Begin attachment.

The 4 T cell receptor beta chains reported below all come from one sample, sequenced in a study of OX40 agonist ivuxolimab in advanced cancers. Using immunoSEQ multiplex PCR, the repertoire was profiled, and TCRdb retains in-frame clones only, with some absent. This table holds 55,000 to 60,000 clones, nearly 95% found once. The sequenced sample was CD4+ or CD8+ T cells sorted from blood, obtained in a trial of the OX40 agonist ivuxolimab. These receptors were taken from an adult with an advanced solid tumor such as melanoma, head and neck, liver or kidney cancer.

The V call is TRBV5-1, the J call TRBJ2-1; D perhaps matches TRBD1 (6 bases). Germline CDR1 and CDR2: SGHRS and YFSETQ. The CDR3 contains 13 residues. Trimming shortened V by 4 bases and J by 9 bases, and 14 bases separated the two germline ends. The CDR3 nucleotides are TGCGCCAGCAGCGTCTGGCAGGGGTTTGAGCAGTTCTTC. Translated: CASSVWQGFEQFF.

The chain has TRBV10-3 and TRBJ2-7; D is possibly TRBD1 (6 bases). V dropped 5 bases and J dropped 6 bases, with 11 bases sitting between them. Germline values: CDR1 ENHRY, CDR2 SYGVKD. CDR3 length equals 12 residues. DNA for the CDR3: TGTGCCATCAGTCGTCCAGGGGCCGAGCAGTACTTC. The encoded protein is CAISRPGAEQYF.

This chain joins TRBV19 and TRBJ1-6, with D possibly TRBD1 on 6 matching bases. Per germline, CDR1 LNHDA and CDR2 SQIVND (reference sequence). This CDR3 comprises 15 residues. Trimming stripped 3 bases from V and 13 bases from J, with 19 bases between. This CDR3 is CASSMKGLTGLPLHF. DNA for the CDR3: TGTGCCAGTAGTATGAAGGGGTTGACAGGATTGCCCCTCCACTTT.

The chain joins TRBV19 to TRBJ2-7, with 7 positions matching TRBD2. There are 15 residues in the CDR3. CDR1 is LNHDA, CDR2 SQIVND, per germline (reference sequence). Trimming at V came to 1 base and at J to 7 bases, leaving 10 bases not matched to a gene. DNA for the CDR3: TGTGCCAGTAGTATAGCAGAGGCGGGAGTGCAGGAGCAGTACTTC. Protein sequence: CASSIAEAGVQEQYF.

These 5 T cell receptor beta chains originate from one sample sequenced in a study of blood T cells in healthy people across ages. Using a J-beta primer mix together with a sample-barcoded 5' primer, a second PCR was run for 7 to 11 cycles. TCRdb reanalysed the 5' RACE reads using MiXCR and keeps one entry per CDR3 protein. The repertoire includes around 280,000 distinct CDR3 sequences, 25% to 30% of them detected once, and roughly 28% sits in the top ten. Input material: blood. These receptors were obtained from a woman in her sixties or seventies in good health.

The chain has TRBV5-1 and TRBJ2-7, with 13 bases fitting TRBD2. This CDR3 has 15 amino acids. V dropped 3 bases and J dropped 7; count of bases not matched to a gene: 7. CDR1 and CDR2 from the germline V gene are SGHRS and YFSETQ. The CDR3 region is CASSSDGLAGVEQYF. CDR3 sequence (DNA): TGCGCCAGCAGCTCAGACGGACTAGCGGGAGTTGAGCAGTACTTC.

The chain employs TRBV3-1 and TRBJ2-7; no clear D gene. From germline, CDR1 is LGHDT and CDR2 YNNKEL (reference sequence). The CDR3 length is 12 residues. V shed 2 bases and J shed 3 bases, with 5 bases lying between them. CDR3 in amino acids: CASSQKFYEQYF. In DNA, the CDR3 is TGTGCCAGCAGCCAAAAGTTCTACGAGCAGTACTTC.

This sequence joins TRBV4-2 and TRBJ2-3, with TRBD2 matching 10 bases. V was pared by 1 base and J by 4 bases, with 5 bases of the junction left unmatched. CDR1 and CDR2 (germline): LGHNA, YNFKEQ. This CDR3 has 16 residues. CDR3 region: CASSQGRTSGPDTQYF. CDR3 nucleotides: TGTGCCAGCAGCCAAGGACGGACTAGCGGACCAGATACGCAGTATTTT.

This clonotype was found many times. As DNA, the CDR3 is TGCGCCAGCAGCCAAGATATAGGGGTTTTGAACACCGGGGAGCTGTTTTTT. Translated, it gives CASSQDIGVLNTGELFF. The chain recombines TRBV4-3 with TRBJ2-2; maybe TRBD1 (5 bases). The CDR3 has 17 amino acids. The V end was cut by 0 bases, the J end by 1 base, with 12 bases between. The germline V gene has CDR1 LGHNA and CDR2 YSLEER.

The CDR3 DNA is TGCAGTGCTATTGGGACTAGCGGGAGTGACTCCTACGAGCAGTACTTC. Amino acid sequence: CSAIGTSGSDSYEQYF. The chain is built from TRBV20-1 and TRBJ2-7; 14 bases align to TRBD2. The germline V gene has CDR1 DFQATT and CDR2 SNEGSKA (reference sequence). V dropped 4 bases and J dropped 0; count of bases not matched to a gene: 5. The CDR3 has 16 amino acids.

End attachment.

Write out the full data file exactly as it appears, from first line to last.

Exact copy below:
The 4 T cell receptor beta chains reported below all come from one sample, sequenced in a study of OX40 agonist ivuxolimab in advanced cancers. Using immunoSEQ multiplex PCR, the repertoire was profiled, and TCRdb retains in-frame clones only, with some absent. This table holds 55,000 to 60,000 clones, nearly 95% found once. The sequenced sample was CD4+ or CD8+ T cells sorted from blood, obtained in a trial of the OX40 agonist ivuxolimab. These receptors were taken from an adult with an advanced solid tumor such as melanoma, head and neck, liver or kidney cancer.

The V call is TRBV5-1, the J call TRBJ2-1; D perhaps matches TRBD1 (6 bases). Germline CDR1 and CDR2: SGHRS and YFSETQ. The CDR3 contains 13 residues. Trimming shortened V by 4 bases and J by 9 bases, and 14 bases separated the two germline ends. The CDR3 nucleotides are TGCGCCAGCAGCGTCTGGCAGGGGTTTGAGCAGTTCTTC. Translated: CASSVWQGFEQFF.

The chain has TRBV10-3 and TRBJ2-7; D is possibly TRBD1 (6 bases). V dropped 5 bases and J dropped 6 bases, with 11 bases sitting between them. Germline values: CDR1 ENHRY, CDR2 SYGVKD. CDR3 length equals 12 residues. DNA for the CDR3: TGTGCCATCAGTCGTCCAGGGGCCGAGCAGTACTTC. The encoded protein is CAISRPGAEQYF.

This chain joins TRBV19 and TRBJ1-6, with D possibly TRBD1 on 6 matching bases. Per germline, CDR1 LNHDA and CDR2 SQIVND (reference sequence). This CDR3 comprises 15 residues. Trimming stripped 3 bases from V and 13 bases from J, with 19 bases between. This CDR3 is CASSMKGLTGLPLHF. DNA for the CDR3: TGTGCCAGTAGTATGAAGGGGTTGACAGGATTGCCCCTCCACTTT.

The chain joins TRBV19 to TRBJ2-7, with 7 positions matching TRBD2. There are 15 residues in the CDR3. CDR1 is LNHDA, CDR2 SQIVND, per germline (reference sequence). Trimming at V came to 1 base and at J to 7 bases, leaving 10 bases not matched to a gene. DNA for the CDR3: TGTGCCAGTAGTATAGCAGAGGCGGGAGTGCAGGAGCAGTACTTC. Protein sequence: CASSIAEAGVQEQYF.

These 5 T cell receptor beta chains originate from one sample sequenced in a study of blood T cells in healthy people across ages. Using a J-beta primer mix together with a sample-barcoded 5' primer, a second PCR was run for 7 to 11 cycles. TCRdb reanalysed the 5' RACE reads using MiXCR and keeps one entry per CDR3 protein. The repertoire includes around 280,000 distinct CDR3 sequences, 25% to 30% of them detected once, and roughly 28% sits in the top ten. Input material: blood. These receptors were obtained from a woman in her sixties or seventies in good health.

The chain has TRBV5-1 and TRBJ2-7, with 13 bases fitting TRBD2. This CDR3 has 15 amino acids. V dropped 3 bases and J dropped 7; count of bases not matched to a gene: 7. CDR1 and CDR2 from the germline V gene are SGHRS and YFSETQ. The CDR3 region is CASSSDGLAGVEQYF. CDR3 sequence (DNA): TGCGCCAGCAGCTCAGACGGACTAGCGGGAGTTGAGCAGTACTTC.

The chain employs TRBV3-1 and TRBJ2-7; no clear D gene. From germline, CDR1 is LGHDT and CDR2 YNNKEL (reference sequence). The CDR3 length is 12 residues. V shed 2 bases and J shed 3 bases, with 5 bases lying between them. CDR3 in amino acids: CASSQKFYEQYF. In DNA, the CDR3 is TGTGCCAGCAGCCAAAAGTTCTACGAGCAGTACTTC.

This sequence joins TRBV4-2 and TRBJ2-3, with TRBD2 matching 10 bases. V was pared by 1 base and J by 4 bases, with 5 bases of the junction left unmatched. CDR1 and CDR2 (germline): LGHNA, YNFKEQ. This CDR3 has 16 residues. CDR3 region: CASSQGRTSGPDTQYF. CDR3 nucleotides: TGTGCCAGCAGCCAAGGACGGACTAGCGGACCAGATACGCAGTATTTT.

This clonotype was found many times. As DNA, the CDR3 is TGCGCCAGCAGCCAAGATATAGGGGTTTTGAACACCGGGGAGCTGTTTTTT. Translated, it gives CASSQDIGVLNTGELFF. The chain recombines TRBV4-3 with TRBJ2-2; maybe TRBD1 (5 bases). The CDR3 has 17 amino acids. The V end was cut by 0 bases, the J end by 1 base, with 12 bases between. The germline V gene has CDR1 LGHNA and CDR2 YSLEER.

The CDR3 DNA is TGCAGTGCTATTGGGACTAGCGGGAGTGACTCCTACGAGCAGTACTTC. Amino acid sequence: CSAIGTSGSDSYEQYF. The chain is built from TRBV20-1 and TRBJ2-7; 14 bases align to TRBD2. The germline V gene has CDR1 DFQATT and CDR2 SNEGSKA (reference sequence). V dropped 4 bases and J dropped 0; count of bases not matched to a gene: 5. The CDR3 has 16 amino acids.